Whether you are looking for a suburban dwelling or an urban neighborhood, there are plenty of off-campus housing options. You will find information about nearby cities for housing and visiting purposes.


Bellevue, Bothell, Kenmore, Kirkland, Redmond, and Woodinville are suburban cities that are considered part of the “eastside” (so named because they are situated on the east side of Lake Washington). These cities are generally less than a 20-minute drive from campus and have transit services that connect to the UW Bothell campus (and other cities).

Bellevue is the largest city on the eastside and the fifth largest in Washington. It includes high-end retail shopping centers, a booming business/financial hub, as well as beautiful parks and scenery. Bellevue also has a convention center, a botanical garden, the Bellevue Arts Museum, and the Bellevue Youth Theatre. You may also go blueberry picking at any one of several farms.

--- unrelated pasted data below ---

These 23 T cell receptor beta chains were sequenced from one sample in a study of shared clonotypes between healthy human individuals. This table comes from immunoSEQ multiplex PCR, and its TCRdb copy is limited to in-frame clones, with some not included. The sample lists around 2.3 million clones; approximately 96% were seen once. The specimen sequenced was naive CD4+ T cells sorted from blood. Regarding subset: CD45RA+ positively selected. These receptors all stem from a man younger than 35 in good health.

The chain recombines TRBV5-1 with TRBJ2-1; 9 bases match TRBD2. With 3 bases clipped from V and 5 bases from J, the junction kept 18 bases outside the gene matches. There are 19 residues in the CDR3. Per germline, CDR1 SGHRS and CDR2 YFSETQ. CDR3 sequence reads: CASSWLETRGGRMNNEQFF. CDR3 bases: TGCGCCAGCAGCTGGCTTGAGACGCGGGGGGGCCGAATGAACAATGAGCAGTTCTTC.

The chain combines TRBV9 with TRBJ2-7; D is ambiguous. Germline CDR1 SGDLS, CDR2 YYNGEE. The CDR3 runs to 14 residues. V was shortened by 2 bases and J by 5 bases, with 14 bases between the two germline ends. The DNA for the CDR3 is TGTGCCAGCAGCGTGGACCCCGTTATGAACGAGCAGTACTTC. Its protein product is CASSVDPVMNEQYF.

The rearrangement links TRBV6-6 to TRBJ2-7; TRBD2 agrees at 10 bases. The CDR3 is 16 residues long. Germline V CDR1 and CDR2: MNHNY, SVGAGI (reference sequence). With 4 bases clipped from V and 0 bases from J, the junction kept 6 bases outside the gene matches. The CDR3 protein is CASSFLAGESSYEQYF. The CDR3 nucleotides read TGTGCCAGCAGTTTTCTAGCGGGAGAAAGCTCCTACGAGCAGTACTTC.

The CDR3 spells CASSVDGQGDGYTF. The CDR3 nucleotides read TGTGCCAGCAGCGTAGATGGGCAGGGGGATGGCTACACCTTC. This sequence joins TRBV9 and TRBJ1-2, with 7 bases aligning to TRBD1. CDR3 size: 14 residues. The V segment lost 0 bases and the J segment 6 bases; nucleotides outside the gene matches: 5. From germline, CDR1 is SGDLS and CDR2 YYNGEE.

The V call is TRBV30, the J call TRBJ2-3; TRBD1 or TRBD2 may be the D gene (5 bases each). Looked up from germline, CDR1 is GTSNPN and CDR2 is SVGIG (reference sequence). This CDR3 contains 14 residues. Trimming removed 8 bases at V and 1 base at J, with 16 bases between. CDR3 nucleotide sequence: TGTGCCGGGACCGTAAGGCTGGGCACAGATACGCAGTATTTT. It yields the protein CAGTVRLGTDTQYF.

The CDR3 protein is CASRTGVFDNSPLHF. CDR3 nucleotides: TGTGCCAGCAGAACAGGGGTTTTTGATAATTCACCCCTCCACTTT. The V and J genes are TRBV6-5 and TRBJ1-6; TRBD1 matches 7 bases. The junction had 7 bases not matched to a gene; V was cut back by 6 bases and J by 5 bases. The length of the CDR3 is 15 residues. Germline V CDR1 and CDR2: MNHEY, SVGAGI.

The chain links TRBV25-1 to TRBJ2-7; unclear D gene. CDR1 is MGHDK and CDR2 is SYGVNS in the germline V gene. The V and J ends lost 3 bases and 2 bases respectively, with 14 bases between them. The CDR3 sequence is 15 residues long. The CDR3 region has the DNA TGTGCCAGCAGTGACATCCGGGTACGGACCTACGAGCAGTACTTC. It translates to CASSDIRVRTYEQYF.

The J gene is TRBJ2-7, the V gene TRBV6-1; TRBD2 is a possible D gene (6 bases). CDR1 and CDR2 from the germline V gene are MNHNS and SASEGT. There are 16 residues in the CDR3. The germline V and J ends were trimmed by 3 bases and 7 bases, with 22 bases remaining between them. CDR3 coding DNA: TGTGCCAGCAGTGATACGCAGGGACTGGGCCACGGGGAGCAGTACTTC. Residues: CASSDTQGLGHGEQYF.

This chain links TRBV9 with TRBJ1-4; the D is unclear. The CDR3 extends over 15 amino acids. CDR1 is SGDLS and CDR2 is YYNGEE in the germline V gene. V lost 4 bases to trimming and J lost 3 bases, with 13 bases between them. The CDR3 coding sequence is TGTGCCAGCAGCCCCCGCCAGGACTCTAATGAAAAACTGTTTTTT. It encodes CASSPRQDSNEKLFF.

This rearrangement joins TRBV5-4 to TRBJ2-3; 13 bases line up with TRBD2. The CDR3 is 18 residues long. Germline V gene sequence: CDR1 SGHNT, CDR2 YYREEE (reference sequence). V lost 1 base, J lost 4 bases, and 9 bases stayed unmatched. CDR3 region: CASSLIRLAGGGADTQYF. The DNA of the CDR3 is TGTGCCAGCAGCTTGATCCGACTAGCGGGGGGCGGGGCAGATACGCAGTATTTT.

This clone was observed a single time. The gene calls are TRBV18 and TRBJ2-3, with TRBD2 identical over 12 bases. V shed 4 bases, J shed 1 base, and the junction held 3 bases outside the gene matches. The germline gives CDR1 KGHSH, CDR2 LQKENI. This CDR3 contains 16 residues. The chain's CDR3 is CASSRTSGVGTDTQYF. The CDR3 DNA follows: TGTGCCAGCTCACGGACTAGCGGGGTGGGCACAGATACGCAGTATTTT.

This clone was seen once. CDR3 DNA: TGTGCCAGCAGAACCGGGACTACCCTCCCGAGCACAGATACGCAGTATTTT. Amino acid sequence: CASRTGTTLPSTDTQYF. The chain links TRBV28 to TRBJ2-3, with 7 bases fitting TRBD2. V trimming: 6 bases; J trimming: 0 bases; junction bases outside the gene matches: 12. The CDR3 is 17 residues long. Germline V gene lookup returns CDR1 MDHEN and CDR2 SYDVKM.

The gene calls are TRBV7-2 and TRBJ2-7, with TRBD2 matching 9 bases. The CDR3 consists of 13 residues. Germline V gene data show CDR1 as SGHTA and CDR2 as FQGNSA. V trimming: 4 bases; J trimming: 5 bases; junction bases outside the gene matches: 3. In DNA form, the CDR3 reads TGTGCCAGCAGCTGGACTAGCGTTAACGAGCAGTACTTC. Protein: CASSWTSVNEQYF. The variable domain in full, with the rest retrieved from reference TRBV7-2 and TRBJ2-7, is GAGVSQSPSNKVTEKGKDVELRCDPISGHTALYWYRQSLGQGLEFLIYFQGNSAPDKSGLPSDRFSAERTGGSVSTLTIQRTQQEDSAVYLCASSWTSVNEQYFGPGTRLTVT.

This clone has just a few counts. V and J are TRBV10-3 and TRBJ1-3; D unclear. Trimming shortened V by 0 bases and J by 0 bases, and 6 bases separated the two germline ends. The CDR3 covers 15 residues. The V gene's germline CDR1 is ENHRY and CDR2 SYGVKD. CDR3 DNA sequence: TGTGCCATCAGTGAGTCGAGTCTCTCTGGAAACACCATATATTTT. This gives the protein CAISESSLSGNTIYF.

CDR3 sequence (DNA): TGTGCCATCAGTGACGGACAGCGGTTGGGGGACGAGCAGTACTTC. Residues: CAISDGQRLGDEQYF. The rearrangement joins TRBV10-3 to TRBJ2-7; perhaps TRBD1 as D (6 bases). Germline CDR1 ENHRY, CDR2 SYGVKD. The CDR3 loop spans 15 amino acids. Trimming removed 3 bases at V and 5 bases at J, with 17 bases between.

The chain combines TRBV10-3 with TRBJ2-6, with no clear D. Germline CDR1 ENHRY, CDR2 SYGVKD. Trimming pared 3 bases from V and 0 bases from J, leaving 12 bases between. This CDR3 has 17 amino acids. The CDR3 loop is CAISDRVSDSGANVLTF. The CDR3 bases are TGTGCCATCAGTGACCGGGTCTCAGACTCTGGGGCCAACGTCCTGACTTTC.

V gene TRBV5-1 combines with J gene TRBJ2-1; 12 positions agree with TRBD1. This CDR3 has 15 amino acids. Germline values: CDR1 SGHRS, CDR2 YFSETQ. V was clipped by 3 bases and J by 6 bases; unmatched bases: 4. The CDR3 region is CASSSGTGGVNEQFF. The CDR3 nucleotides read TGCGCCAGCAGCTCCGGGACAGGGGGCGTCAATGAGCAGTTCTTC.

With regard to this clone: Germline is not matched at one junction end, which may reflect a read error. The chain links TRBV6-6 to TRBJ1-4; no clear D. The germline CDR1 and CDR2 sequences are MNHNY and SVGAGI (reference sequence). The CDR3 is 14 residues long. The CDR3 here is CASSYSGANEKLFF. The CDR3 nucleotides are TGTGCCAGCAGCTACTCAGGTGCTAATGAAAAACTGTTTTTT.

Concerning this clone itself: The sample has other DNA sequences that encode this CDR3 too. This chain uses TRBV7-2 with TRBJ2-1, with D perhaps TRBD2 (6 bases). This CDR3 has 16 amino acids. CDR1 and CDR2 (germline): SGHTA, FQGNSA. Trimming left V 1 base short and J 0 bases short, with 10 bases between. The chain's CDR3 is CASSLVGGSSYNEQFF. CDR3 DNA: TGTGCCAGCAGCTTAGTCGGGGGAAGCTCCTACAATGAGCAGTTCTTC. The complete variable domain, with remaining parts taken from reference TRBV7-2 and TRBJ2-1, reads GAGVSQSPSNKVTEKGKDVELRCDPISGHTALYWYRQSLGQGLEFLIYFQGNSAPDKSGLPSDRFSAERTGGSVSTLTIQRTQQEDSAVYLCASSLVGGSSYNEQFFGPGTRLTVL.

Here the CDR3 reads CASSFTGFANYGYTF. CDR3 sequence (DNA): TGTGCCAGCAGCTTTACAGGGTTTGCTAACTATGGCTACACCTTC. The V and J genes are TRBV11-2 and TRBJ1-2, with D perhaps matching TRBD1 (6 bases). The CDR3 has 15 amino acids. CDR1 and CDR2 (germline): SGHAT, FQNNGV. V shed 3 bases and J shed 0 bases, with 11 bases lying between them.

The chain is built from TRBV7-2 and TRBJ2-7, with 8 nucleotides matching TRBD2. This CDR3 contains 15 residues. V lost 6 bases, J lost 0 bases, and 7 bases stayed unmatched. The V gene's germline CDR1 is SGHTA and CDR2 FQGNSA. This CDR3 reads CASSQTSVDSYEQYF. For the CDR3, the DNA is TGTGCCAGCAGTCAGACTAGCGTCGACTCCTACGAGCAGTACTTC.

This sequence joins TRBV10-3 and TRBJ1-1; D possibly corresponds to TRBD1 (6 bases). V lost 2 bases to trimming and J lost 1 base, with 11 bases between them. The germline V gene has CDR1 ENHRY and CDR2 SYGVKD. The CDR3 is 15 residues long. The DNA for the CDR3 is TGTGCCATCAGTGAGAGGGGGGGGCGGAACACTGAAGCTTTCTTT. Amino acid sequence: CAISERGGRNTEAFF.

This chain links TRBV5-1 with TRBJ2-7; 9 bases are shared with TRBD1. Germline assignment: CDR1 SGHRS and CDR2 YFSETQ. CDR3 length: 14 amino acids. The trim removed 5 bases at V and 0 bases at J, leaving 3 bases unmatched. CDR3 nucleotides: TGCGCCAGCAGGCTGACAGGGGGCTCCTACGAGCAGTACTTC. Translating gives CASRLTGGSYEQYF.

Bothell has a walkable downtown, offers easy bike access to campus, and is a generally considered a bedroom community. Many changes and developments are currently underway, though, as witnessed by construction all over town! In the late 1800s, Bothell was a part of the “Squak Slough,” an important waterway that allowed the logging industry to float timber to Seattle. Today you can still see parts of Bothell’s pioneer past in historic buildings close to downtown. Bothell is home to two popular bicycle trails: the Burke-Gilman trail (which leads all the way to Seattle) and the Sammamish River trail. These trails meet just south of the UW Bothell campus.

Kenmore, which also sits on Lake Washington, is a great place for outdoor recreation. It has many parks including St. Edward State Park, previously a Catholic seminary and now a vibrant park with a playground, soccer and baseball fields, and lots of hiking areas. Kenmore also boasts the Northshore Performing Arts Center, a beautiful theater that serves as a local cultural center.

Kirkland has a walkable downtown, a vibrant business district next to Lake Washington, and quieter pockets like the Juanita neighborhood. Kirkland is a mix of families and young professionals with plenty of space for everyone. Sitting on Lake Washington’s shore, Kirkland’s downtown offers a vibrant restaurant, arts and shopping community and plenty of nightlife.